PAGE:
Piteå seems like such a sleepy little town, but it’s actually been through quite a lot – including a devastating series of Russian invasions and fires. And on at least one occasion, it was the Russians who started the fire.
You can get yourself up to speed on all those burnt buildings and bloody battles by paying a visit to the pint-sized Piteå Museum, right in the middle of town on the cobbled square called Rådhustorget.
It’s such a small place that you’ll only need half an hour or so to have a good look around, but it’s still worth a look, if only to get a feel for how a remote Swedish community managed survive in spite of the icy weather, the invasions, and the constant threat of the timber-framed buildings catching fire.
The structure that now houses the museum was originally Piteå’s town hall. It’s relatively new, having been built in 1838 to replace two previous town halls that stood on the same spot and yep – you guessed it – burnt down.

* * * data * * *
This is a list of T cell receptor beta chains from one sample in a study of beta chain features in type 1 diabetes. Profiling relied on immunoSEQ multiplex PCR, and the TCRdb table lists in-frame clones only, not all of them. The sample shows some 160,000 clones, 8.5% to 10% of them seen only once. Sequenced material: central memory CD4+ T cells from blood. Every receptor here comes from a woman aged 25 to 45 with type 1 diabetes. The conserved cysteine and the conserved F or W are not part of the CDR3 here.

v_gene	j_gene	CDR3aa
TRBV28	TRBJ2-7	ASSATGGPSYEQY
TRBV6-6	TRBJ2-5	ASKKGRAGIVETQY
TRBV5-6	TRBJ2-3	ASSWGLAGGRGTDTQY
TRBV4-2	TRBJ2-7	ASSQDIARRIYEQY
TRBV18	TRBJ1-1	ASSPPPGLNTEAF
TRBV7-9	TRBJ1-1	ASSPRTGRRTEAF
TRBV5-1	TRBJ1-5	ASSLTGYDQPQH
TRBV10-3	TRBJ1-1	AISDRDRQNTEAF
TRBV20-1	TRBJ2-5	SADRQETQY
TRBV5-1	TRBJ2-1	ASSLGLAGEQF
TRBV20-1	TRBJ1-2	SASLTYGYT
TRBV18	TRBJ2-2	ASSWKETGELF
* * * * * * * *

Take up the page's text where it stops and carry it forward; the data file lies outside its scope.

Amazingly, timber was chosen for this third building too, but it’s somehow survived to tell the tale, and has been serving as a museum for the whole area since 1980 (the modern town hall is now located across town, and is rather sensibly made from bricks).
Inside the museum, on the ground floor, you’ll find a small room housing temporary exhibitions. The meatier stuff about the area’s history is upstairs – there are black-and-white photos of the town in days gone by, including snaps of Piteå Stadshotell way back in the early 1900s (it’s still welcoming guests today).
Portraits line the walls of the room next door. These are the faces of the councillors that helped to turn post-conflict Piteå into a prosperous little community with the fishing and timber industries at its heart.
Nearby, an impressive scale model of Piteå shows how the town would have looked back in 1898, before it began its transformation into the mostly modern settlement that survives today.
Not all of the info in the museum is available in English, but the main facts have been translated.
The museum is right in the middle of Piteå, where pedestrianized Storgatan meets Kyrkbrogatan. There’s parking on the square out the front, if you need it (buy a pay and display ticket to avoid getting fined).
+46 911 126 15
Tues–Fri 9am–4pm, Sat 11am–3pm
Last updated: May 2015